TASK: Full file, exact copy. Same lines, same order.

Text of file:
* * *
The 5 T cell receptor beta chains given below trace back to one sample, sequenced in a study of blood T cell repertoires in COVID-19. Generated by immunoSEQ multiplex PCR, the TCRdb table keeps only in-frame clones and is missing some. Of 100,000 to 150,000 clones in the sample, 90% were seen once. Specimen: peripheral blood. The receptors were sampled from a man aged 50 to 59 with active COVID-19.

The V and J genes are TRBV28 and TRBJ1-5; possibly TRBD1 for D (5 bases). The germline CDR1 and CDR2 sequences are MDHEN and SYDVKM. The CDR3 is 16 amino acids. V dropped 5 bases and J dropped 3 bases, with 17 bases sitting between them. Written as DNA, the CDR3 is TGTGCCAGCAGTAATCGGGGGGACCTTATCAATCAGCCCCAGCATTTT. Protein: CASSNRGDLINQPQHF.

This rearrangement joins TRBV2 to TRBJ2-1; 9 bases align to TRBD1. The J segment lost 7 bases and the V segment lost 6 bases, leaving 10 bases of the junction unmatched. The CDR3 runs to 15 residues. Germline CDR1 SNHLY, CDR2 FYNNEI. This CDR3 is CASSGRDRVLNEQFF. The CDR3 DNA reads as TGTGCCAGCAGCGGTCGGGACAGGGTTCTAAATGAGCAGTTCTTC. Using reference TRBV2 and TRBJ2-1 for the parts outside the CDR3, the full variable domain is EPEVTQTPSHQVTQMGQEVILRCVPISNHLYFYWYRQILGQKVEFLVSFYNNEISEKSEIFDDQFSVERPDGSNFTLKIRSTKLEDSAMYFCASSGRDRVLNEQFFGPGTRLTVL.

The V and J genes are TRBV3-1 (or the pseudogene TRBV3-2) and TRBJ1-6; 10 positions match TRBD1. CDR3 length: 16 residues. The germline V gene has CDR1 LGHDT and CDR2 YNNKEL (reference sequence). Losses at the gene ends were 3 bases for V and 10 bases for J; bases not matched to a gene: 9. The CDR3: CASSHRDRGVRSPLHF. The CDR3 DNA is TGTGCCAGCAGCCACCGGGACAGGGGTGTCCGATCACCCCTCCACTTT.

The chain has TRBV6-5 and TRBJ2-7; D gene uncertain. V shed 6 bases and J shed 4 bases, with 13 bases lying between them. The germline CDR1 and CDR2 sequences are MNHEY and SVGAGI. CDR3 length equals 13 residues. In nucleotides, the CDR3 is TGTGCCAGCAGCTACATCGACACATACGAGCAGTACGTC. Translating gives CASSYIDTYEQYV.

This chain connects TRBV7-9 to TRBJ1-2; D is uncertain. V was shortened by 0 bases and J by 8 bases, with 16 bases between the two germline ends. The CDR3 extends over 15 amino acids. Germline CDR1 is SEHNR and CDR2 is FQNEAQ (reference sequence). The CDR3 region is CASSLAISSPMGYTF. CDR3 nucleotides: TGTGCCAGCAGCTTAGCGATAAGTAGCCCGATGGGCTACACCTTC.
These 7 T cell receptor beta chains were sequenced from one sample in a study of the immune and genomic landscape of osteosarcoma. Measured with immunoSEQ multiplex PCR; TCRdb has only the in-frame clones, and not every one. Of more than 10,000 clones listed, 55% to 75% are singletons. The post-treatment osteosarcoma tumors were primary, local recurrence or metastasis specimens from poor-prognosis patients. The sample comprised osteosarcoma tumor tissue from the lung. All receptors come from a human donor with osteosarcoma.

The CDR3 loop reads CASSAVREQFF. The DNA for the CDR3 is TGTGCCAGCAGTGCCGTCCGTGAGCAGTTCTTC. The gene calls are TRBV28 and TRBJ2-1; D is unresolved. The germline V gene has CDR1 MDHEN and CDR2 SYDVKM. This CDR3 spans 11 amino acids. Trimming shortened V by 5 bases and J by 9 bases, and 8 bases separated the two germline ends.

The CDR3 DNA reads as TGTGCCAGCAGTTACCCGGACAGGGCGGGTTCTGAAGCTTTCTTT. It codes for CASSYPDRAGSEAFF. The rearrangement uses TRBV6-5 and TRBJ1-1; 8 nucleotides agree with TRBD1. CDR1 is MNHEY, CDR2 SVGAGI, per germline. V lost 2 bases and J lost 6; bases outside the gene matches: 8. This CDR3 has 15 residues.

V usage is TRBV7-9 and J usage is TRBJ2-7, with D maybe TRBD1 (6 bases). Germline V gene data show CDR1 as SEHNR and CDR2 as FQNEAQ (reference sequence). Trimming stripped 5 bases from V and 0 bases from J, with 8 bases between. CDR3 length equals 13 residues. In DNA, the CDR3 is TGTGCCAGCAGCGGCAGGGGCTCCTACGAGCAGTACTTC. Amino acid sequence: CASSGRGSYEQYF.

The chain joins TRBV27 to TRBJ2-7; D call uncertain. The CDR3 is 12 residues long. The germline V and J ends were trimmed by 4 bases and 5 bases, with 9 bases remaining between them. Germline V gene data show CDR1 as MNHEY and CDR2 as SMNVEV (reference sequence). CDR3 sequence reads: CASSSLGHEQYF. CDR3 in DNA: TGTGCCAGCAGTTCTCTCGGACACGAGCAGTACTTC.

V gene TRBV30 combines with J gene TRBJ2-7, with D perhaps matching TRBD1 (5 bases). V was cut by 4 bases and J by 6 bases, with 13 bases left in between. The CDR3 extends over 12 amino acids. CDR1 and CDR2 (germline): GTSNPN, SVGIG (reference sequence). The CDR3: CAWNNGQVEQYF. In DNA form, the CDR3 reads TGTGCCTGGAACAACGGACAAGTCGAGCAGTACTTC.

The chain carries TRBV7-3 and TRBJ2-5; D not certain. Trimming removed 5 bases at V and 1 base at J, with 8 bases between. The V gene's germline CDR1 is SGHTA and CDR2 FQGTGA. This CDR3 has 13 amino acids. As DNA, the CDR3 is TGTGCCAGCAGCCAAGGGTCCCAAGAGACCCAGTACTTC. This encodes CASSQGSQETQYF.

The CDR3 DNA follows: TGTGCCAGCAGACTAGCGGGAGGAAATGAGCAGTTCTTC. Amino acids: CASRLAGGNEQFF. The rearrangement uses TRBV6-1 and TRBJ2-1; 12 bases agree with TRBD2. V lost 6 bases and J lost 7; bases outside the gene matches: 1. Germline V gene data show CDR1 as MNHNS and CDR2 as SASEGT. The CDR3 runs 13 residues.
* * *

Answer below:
The 5 T cell receptor beta chains given below trace back to one sample, sequenced in a study of blood T cell repertoires in COVID-19. Generated by immunoSEQ multiplex PCR, the TCRdb table keeps only in-frame clones and is missing some. Of 100,000 to 150,000 clones in the sample, 90% were seen once. Specimen: peripheral blood. The receptors were sampled from a man aged 50 to 59 with active COVID-19.

The V and J genes are TRBV28 and TRBJ1-5; possibly TRBD1 for D (5 bases). The germline CDR1 and CDR2 sequences are MDHEN and SYDVKM. The CDR3 is 16 amino acids. V dropped 5 bases and J dropped 3 bases, with 17 bases sitting between them. Written as DNA, the CDR3 is TGTGCCAGCAGTAATCGGGGGGACCTTATCAATCAGCCCCAGCATTTT. Protein: CASSNRGDLINQPQHF.

This rearrangement joins TRBV2 to TRBJ2-1; 9 bases align to TRBD1. The J segment lost 7 bases and the V segment lost 6 bases, leaving 10 bases of the junction unmatched. The CDR3 runs to 15 residues. Germline CDR1 SNHLY, CDR2 FYNNEI. This CDR3 is CASSGRDRVLNEQFF. The CDR3 DNA reads as TGTGCCAGCAGCGGTCGGGACAGGGTTCTAAATGAGCAGTTCTTC. Using reference TRBV2 and TRBJ2-1 for the parts outside the CDR3, the full variable domain is EPEVTQTPSHQVTQMGQEVILRCVPISNHLYFYWYRQILGQKVEFLVSFYNNEISEKSEIFDDQFSVERPDGSNFTLKIRSTKLEDSAMYFCASSGRDRVLNEQFFGPGTRLTVL.

The V and J genes are TRBV3-1 (or the pseudogene TRBV3-2) and TRBJ1-6; 10 positions match TRBD1. CDR3 length: 16 residues. The germline V gene has CDR1 LGHDT and CDR2 YNNKEL (reference sequence). Losses at the gene ends were 3 bases for V and 10 bases for J; bases not matched to a gene: 9. The CDR3: CASSHRDRGVRSPLHF. The CDR3 DNA is TGTGCCAGCAGCCACCGGGACAGGGGTGTCCGATCACCCCTCCACTTT.

The chain has TRBV6-5 and TRBJ2-7; D gene uncertain. V shed 6 bases and J shed 4 bases, with 13 bases lying between them. The germline CDR1 and CDR2 sequences are MNHEY and SVGAGI. CDR3 length equals 13 residues. In nucleotides, the CDR3 is TGTGCCAGCAGCTACATCGACACATACGAGCAGTACGTC. Translating gives CASSYIDTYEQYV.

This chain connects TRBV7-9 to TRBJ1-2; D is uncertain. V was shortened by 0 bases and J by 8 bases, with 16 bases between the two germline ends. The CDR3 extends over 15 amino acids. Germline CDR1 is SEHNR and CDR2 is FQNEAQ (reference sequence). The CDR3 region is CASSLAISSPMGYTF. CDR3 nucleotides: TGTGCCAGCAGCTTAGCGATAAGTAGCCCGATGGGCTACACCTTC.
These 7 T cell receptor beta chains were sequenced from one sample in a study of the immune and genomic landscape of osteosarcoma. Measured with immunoSEQ multiplex PCR; TCRdb has only the in-frame clones, and not every one. Of more than 10,000 clones listed, 55% to 75% are singletons. The post-treatment osteosarcoma tumors were primary, local recurrence or metastasis specimens from poor-prognosis patients. The sample comprised osteosarcoma tumor tissue from the lung. All receptors come from a human donor with osteosarcoma.

The CDR3 loop reads CASSAVREQFF. The DNA for the CDR3 is TGTGCCAGCAGTGCCGTCCGTGAGCAGTTCTTC. The gene calls are TRBV28 and TRBJ2-1; D is unresolved. The germline V gene has CDR1 MDHEN and CDR2 SYDVKM. This CDR3 spans 11 amino acids. Trimming shortened V by 5 bases and J by 9 bases, and 8 bases separated the two germline ends.

The CDR3 DNA reads as TGTGCCAGCAGTTACCCGGACAGGGCGGGTTCTGAAGCTTTCTTT. It codes for CASSYPDRAGSEAFF. The rearrangement uses TRBV6-5 and TRBJ1-1; 8 nucleotides agree with TRBD1. CDR1 is MNHEY, CDR2 SVGAGI, per germline. V lost 2 bases and J lost 6; bases outside the gene matches: 8. This CDR3 has 15 residues.

V usage is TRBV7-9 and J usage is TRBJ2-7, with D maybe TRBD1 (6 bases). Germline V gene data show CDR1 as SEHNR and CDR2 as FQNEAQ (reference sequence). Trimming stripped 5 bases from V and 0 bases from J, with 8 bases between. CDR3 length equals 13 residues. In DNA, the CDR3 is TGTGCCAGCAGCGGCAGGGGCTCCTACGAGCAGTACTTC. Amino acid sequence: CASSGRGSYEQYF.

The chain joins TRBV27 to TRBJ2-7; D call uncertain. The CDR3 is 12 residues long. The germline V and J ends were trimmed by 4 bases and 5 bases, with 9 bases remaining between them. Germline V gene data show CDR1 as MNHEY and CDR2 as SMNVEV (reference sequence). CDR3 sequence reads: CASSSLGHEQYF. CDR3 in DNA: TGTGCCAGCAGTTCTCTCGGACACGAGCAGTACTTC.

V gene TRBV30 combines with J gene TRBJ2-7, with D perhaps matching TRBD1 (5 bases). V was cut by 4 bases and J by 6 bases, with 13 bases left in between. The CDR3 extends over 12 amino acids. CDR1 and CDR2 (germline): GTSNPN, SVGIG (reference sequence). The CDR3: CAWNNGQVEQYF. In DNA form, the CDR3 reads TGTGCCTGGAACAACGGACAAGTCGAGCAGTACTTC.

The chain carries TRBV7-3 and TRBJ2-5; D not certain. Trimming removed 5 bases at V and 1 base at J, with 8 bases between. The V gene's germline CDR1 is SGHTA and CDR2 FQGTGA. This CDR3 has 13 amino acids. As DNA, the CDR3 is TGTGCCAGCAGCCAAGGGTCCCAAGAGACCCAGTACTTC. This encodes CASSQGSQETQYF.

The CDR3 DNA follows: TGTGCCAGCAGACTAGCGGGAGGAAATGAGCAGTTCTTC. Amino acids: CASRLAGGNEQFF. The rearrangement uses TRBV6-1 and TRBJ2-1; 12 bases agree with TRBD2. V lost 6 bases and J lost 7; bases outside the gene matches: 1. Germline V gene data show CDR1 as MNHNS and CDR2 as SASEGT. The CDR3 runs 13 residues.